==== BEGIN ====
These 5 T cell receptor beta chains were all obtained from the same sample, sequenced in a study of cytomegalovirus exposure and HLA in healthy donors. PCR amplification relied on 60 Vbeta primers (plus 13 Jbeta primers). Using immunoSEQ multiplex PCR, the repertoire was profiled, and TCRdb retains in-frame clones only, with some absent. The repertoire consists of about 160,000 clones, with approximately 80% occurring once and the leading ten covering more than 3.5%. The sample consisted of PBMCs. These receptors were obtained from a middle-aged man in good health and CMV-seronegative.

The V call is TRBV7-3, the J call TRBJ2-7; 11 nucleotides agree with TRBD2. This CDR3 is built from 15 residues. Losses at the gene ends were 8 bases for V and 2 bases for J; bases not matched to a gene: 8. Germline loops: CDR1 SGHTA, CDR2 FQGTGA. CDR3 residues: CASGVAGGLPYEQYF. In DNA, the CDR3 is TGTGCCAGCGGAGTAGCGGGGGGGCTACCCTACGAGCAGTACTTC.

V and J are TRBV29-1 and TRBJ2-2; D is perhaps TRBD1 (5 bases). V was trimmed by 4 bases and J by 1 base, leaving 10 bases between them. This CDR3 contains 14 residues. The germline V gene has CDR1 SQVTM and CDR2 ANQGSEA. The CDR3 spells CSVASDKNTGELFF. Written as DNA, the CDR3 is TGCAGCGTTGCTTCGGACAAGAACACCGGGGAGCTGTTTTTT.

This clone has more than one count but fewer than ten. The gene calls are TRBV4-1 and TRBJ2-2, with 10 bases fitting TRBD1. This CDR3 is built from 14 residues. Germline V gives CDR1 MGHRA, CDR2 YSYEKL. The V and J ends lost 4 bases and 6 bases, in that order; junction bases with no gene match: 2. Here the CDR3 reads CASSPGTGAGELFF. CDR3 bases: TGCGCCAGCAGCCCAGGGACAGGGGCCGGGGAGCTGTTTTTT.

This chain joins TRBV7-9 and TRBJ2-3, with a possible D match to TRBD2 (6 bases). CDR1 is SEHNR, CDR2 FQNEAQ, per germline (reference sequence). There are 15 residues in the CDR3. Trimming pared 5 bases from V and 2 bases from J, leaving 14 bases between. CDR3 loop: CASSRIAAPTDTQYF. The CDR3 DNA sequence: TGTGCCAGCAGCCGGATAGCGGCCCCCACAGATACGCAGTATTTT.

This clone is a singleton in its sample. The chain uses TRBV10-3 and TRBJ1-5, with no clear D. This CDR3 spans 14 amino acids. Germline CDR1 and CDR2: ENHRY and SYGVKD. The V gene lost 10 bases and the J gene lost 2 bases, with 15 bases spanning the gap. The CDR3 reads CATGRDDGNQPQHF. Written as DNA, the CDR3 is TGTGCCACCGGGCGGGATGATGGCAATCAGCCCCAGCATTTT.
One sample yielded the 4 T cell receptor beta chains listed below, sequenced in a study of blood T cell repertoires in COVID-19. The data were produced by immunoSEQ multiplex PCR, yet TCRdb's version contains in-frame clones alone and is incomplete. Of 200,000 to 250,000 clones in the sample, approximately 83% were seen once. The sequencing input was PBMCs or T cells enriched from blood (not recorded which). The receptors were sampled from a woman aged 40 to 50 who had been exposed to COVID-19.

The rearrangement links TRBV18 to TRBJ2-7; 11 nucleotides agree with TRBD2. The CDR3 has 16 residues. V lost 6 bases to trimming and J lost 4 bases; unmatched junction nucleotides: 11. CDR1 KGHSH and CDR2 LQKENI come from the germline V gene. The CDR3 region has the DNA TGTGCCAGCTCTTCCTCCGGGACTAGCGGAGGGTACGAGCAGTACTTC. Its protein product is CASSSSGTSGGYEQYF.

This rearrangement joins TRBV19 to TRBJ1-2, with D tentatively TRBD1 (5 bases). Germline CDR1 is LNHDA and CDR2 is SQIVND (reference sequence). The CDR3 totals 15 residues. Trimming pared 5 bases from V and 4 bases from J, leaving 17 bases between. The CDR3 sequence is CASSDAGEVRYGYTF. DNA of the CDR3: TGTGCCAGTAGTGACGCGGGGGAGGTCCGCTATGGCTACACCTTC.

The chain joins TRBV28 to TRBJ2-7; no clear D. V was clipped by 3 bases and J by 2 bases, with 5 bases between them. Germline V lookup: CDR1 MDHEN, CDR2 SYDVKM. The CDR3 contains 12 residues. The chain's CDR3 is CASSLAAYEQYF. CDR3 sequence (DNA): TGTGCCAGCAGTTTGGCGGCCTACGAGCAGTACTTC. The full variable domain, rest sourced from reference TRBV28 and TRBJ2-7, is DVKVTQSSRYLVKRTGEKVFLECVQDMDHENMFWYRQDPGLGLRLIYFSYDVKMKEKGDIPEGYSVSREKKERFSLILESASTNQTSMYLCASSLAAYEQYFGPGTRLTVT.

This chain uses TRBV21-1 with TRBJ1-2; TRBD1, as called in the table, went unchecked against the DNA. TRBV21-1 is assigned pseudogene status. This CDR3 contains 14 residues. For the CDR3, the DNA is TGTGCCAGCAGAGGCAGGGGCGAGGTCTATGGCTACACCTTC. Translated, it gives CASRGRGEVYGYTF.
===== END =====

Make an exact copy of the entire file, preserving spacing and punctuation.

These 5 T cell receptor beta chains were all obtained from the same sample, sequenced in a study of cytomegalovirus exposure and HLA in healthy donors. PCR amplification relied on 60 Vbeta primers (plus 13 Jbeta primers). Using immunoSEQ multiplex PCR, the repertoire was profiled, and TCRdb retains in-frame clones only, with some absent. The repertoire consists of about 160,000 clones, with approximately 80% occurring once and the leading ten covering more than 3.5%. The sample consisted of PBMCs. These receptors were obtained from a middle-aged man in good health and CMV-seronegative.

The V call is TRBV7-3, the J call TRBJ2-7; 11 nucleotides agree with TRBD2. This CDR3 is built from 15 residues. Losses at the gene ends were 8 bases for V and 2 bases for J; bases not matched to a gene: 8. Germline loops: CDR1 SGHTA, CDR2 FQGTGA. CDR3 residues: CASGVAGGLPYEQYF. In DNA, the CDR3 is TGTGCCAGCGGAGTAGCGGGGGGGCTACCCTACGAGCAGTACTTC.

V and J are TRBV29-1 and TRBJ2-2; D is perhaps TRBD1 (5 bases). V was trimmed by 4 bases and J by 1 base, leaving 10 bases between them. This CDR3 contains 14 residues. The germline V gene has CDR1 SQVTM and CDR2 ANQGSEA. The CDR3 spells CSVASDKNTGELFF. Written as DNA, the CDR3 is TGCAGCGTTGCTTCGGACAAGAACACCGGGGAGCTGTTTTTT.

This clone has more than one count but fewer than ten. The gene calls are TRBV4-1 and TRBJ2-2, with 10 bases fitting TRBD1. This CDR3 is built from 14 residues. Germline V gives CDR1 MGHRA, CDR2 YSYEKL. The V and J ends lost 4 bases and 6 bases, in that order; junction bases with no gene match: 2. Here the CDR3 reads CASSPGTGAGELFF. CDR3 bases: TGCGCCAGCAGCCCAGGGACAGGGGCCGGGGAGCTGTTTTTT.

This chain joins TRBV7-9 and TRBJ2-3, with a possible D match to TRBD2 (6 bases). CDR1 is SEHNR, CDR2 FQNEAQ, per germline (reference sequence). There are 15 residues in the CDR3. Trimming pared 5 bases from V and 2 bases from J, leaving 14 bases between. CDR3 loop: CASSRIAAPTDTQYF. The CDR3 DNA sequence: TGTGCCAGCAGCCGGATAGCGGCCCCCACAGATACGCAGTATTTT.

This clone is a singleton in its sample. The chain uses TRBV10-3 and TRBJ1-5, with no clear D. This CDR3 spans 14 amino acids. Germline CDR1 and CDR2: ENHRY and SYGVKD. The V gene lost 10 bases and the J gene lost 2 bases, with 15 bases spanning the gap. The CDR3 reads CATGRDDGNQPQHF. Written as DNA, the CDR3 is TGTGCCACCGGGCGGGATGATGGCAATCAGCCCCAGCATTTT.
One sample yielded the 4 T cell receptor beta chains listed below, sequenced in a study of blood T cell repertoires in COVID-19. The data were produced by immunoSEQ multiplex PCR, yet TCRdb's version contains in-frame clones alone and is incomplete. Of 200,000 to 250,000 clones in the sample, approximately 83% were seen once. The sequencing input was PBMCs or T cells enriched from blood (not recorded which). The receptors were sampled from a woman aged 40 to 50 who had been exposed to COVID-19.

The rearrangement links TRBV18 to TRBJ2-7; 11 nucleotides agree with TRBD2. The CDR3 has 16 residues. V lost 6 bases to trimming and J lost 4 bases; unmatched junction nucleotides: 11. CDR1 KGHSH and CDR2 LQKENI come from the germline V gene. The CDR3 region has the DNA TGTGCCAGCTCTTCCTCCGGGACTAGCGGAGGGTACGAGCAGTACTTC. Its protein product is CASSSSGTSGGYEQYF.

This rearrangement joins TRBV19 to TRBJ1-2, with D tentatively TRBD1 (5 bases). Germline CDR1 is LNHDA and CDR2 is SQIVND (reference sequence). The CDR3 totals 15 residues. Trimming pared 5 bases from V and 4 bases from J, leaving 17 bases between. The CDR3 sequence is CASSDAGEVRYGYTF. DNA of the CDR3: TGTGCCAGTAGTGACGCGGGGGAGGTCCGCTATGGCTACACCTTC.

The chain joins TRBV28 to TRBJ2-7; no clear D. V was clipped by 3 bases and J by 2 bases, with 5 bases between them. Germline V lookup: CDR1 MDHEN, CDR2 SYDVKM. The CDR3 contains 12 residues. The chain's CDR3 is CASSLAAYEQYF. CDR3 sequence (DNA): TGTGCCAGCAGTTTGGCGGCCTACGAGCAGTACTTC. The full variable domain, rest sourced from reference TRBV28 and TRBJ2-7, is DVKVTQSSRYLVKRTGEKVFLECVQDMDHENMFWYRQDPGLGLRLIYFSYDVKMKEKGDIPEGYSVSREKKERFSLILESASTNQTSMYLCASSLAAYEQYFGPGTRLTVT.

This chain uses TRBV21-1 with TRBJ1-2; TRBD1, as called in the table, went unchecked against the DNA. TRBV21-1 is assigned pseudogene status. This CDR3 contains 14 residues. For the CDR3, the DNA is TGTGCCAGCAGAGGCAGGGGCGAGGTCTATGGCTACACCTTC. Translated, it gives CASRGRGEVYGYTF.